Support Games Developers

The game developing days of the ZX Spectrun, Amstrad, Amiga and Commodre 64 were pretty cost-effective. The only real tax for game developers was time and patients. Forward to present day and you need an average of around £18m/$30m to successfully develop a AAA game title…and that doesn’t even include the millions necessary for essential marketing campaigns. Games may be an enjoyable hobby to you and I but always remember that to developers, they’re a product that fund a business and its employees. This means that the money they invest in such games, MUST be made back (at the very least). Development costs are the first thing that must be covered by games sales. Then, it’s publishing costs (it costs to produce millions of those games covers and discs) and marketing campaigns. Once these are covered we obviously have our profit margins and these are invested into future games, enabling developers to push the boundaries of gameplay and engines with every future release. Profit is extremely important to game developers (and the future of the games industry) and ALL gamers should strive to help developers and publishers where possible. How do I help support game developers? Just like any other business, Games developers need profit to survive. This means games sales, and will require you and I to visit our local high-street store, online games retailer, PSN, Games Marketplace (formally XBL), Nintendo eShop, Steam, Origin and u play and purchase our games. Of course, there is still an on-going battle with pre-owned games and piracy and because of this, we’ve prepared a guide to help you support game developers and keep them producing quality games for years to come: New or pre-owned games? New games support developers 100%. This is because games stores purchase their game stock via their wholesaler, who buy their stock directly from the developers/publishers. This simply...

Dear Sony – Latest Demos on PSN

The playable demo is a huge part of game developer marketing. A simple downloadable trial, can be more powerful than any magazine or TV ad campaign. We all remember having to pay £5-6 for that hot-off-the-press games magazine, with it’s irresistible demo CD. Now we simply sign-in to our Xbox Live or PSN account and start downloading them, instead. It couldn’t be more convenient and easy to use…or could it? PSN is currently in need of a little tidy-up and update. The US version of PSN has a clear “Demos” category within it’s main menu. However, after selecting this you’ll notice that your simply presented with an A-Z of PS3 playable demo titles…but what if you’re looking for the latest demo releases? Latest demo additions are essential not only for gamers, but for developers and publishers who wish to market their up-and-coming games. But…if you think that’s bad, the UK version of PSN totally lacks a demo category! Yup, if you’re after a latest or sought-after game demo, you’ll have to scroll through the entire library of PS3 games…and by that we mean every PS3 full game, arcade game, Mini game and demo! C’mon Sony… The UK PSN clearly requires a demo category (with latest additions), while the US PSN simply requires exposure of the latest playable releases. These updates are sure to help potential purchasing gamers, as well as developers and publishers (by marketing demos for new releases). Have you any suggestions for PSN? Let us know via the comments board, below:...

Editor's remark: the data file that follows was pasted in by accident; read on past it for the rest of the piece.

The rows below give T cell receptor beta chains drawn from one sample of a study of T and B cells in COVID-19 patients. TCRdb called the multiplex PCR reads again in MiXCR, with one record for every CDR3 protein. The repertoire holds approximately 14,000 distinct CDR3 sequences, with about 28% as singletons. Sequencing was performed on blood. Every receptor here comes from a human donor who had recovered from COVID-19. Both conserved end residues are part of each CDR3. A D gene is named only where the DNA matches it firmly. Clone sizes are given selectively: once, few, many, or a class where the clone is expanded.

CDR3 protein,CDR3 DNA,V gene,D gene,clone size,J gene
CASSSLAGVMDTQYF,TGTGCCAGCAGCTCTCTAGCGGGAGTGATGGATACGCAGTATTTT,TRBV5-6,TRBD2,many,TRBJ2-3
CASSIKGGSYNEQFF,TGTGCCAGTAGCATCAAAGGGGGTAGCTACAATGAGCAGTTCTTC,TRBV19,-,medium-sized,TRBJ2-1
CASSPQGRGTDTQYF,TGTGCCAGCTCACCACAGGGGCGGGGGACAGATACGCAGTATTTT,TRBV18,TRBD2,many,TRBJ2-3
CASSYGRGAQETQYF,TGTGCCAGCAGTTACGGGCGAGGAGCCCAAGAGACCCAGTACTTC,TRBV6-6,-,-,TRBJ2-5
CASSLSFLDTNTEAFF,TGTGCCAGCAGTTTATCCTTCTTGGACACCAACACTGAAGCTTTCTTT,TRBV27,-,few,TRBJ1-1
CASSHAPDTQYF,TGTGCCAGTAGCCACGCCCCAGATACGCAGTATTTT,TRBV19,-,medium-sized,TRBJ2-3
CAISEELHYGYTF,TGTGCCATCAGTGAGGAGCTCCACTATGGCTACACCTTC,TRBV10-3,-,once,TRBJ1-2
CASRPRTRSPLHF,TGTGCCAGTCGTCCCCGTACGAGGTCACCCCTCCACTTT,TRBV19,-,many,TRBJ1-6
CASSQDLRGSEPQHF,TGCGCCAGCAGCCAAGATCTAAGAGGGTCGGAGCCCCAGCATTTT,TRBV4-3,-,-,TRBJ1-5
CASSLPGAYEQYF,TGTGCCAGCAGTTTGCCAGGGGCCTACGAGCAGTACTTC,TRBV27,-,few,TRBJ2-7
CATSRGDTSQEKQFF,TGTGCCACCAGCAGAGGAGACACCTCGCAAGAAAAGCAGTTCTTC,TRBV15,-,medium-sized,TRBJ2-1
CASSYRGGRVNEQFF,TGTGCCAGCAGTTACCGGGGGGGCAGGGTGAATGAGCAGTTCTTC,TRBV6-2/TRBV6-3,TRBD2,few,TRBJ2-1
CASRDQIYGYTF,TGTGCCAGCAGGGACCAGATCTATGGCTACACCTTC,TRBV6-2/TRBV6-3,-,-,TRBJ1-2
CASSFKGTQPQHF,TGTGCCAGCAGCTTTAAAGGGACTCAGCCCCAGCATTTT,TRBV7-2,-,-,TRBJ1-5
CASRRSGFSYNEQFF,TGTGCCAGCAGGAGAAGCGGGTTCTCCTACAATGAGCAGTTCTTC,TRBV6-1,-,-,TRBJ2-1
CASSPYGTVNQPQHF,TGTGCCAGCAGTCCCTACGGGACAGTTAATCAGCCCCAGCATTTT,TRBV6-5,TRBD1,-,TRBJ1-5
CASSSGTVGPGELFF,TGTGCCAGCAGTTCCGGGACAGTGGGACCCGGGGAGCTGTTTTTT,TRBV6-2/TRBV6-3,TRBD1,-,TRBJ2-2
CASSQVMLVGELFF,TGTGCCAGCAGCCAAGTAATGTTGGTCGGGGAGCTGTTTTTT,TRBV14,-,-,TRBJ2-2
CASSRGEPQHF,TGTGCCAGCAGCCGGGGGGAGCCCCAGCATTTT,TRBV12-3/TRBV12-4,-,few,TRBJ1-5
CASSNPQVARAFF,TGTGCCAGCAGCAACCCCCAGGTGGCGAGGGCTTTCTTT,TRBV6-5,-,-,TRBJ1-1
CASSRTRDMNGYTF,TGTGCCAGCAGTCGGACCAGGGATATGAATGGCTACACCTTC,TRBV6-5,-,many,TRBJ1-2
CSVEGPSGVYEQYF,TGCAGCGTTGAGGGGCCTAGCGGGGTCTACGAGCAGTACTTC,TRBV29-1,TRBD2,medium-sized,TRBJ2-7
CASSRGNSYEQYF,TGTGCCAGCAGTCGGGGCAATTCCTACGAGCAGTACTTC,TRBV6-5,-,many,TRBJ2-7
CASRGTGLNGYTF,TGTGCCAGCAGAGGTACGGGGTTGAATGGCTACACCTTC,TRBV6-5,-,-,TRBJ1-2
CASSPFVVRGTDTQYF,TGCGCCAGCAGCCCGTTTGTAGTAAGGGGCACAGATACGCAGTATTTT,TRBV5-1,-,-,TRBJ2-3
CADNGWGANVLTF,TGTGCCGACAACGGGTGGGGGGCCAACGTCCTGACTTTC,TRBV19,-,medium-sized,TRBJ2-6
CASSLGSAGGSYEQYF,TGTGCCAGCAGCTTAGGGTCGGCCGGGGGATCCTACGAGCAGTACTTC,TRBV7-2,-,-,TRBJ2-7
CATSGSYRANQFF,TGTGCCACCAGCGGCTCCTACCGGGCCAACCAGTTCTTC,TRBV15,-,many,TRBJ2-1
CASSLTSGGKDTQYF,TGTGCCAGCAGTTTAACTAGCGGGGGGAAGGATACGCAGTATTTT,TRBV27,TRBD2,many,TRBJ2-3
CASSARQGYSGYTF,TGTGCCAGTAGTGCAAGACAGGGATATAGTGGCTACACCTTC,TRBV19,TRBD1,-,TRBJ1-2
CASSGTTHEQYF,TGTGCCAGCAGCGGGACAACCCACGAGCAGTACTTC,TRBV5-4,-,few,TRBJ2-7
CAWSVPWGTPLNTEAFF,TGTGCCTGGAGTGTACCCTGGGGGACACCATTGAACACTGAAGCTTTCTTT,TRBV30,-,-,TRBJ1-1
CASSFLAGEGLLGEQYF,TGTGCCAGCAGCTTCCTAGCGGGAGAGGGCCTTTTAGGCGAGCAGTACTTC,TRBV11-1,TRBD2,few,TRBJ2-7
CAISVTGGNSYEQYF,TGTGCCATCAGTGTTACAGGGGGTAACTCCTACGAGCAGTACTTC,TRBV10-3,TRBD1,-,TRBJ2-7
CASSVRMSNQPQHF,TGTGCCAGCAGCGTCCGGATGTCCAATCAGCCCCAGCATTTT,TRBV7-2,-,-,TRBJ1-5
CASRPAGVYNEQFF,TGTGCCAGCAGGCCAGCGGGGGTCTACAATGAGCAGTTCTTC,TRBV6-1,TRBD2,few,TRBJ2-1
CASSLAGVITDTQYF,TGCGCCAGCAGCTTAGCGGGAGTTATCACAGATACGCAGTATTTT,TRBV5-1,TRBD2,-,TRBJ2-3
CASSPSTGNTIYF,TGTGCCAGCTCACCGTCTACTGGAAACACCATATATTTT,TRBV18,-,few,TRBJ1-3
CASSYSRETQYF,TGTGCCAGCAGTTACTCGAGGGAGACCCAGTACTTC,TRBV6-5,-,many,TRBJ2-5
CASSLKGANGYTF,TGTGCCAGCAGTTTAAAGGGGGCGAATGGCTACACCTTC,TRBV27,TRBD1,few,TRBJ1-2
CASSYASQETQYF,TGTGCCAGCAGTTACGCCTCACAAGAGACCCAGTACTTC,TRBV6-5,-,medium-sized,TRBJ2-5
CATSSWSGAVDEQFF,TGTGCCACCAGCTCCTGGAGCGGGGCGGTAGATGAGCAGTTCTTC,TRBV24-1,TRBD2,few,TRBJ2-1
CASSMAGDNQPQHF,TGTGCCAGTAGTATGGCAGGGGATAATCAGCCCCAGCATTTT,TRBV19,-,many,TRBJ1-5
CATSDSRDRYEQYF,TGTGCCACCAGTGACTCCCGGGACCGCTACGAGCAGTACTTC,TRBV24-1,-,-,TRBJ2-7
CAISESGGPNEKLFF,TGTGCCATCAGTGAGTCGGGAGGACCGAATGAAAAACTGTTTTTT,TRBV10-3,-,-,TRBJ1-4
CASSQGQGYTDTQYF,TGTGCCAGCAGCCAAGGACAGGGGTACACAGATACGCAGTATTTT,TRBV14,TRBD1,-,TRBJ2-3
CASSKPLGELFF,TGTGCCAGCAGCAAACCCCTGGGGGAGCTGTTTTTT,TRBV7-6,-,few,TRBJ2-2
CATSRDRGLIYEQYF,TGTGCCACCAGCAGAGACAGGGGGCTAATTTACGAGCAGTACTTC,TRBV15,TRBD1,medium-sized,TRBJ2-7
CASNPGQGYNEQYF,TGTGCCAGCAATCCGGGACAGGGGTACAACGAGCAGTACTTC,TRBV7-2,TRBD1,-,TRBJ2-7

Developer Note: Single Player VS Multiplayer…Why?

Axel’s Magic Hammer, Alex Kid, Magic Pockets, Sonic The Hedgehog and Super Mario, were just a few examples of how gameplay started to evolve and become more and more addictive. Sinclair, Atari ST, Amiga, Commodore and Nintendo, all stood tall in the market and gaming was suddenly becoming more popular. But there was still a problem…if you too, feel in love with such gameplay, and were over 25, you had to get used to strange and judgemental stares. Yes, as hard as it is to admit, we all know what that felt like. Sonic, Mario and many others, while being endlessly entertaining still gave off a “Toys and Games” vibe to many people. In fact, it’s only been during the past couple of years, that catalogue traders have taken such items out of their “Toys and Games” range and placed them in Electrical”. No matter how you defended your hobby, or who else you knew who enjoyed the same pleasures, it was always seen as “childish”. Well…they simply never knew what they were missing! Suddenly Sony released the Playstation (we still can’t refer to it as the PSone…early attachments, we guess). Games such as Resident Evil, Metal Gear Solid and Final Fantasy 7, brought games to older age groups. Games had moved from run n’ jump platformers and had spawned into character development and creative story-telling. When the Dreamcast, Xbox, PS2, xbox 360, Wii and PS3 each took their turn, developers suddenly started letting their creative juices really flow and we finally had interactive movies (Blue Stinger, Gears of War, Dead Rising, Halo, Metal Gear Solid 3, Killzone 2, Heavy Rain, Yakuza 3, Silent Hill: Shattered Memories etc.). During this amazing development in gaming, developers had always experimented with online play. This enabled players to compete across the Internet and with co-players or competitors all over the world. This...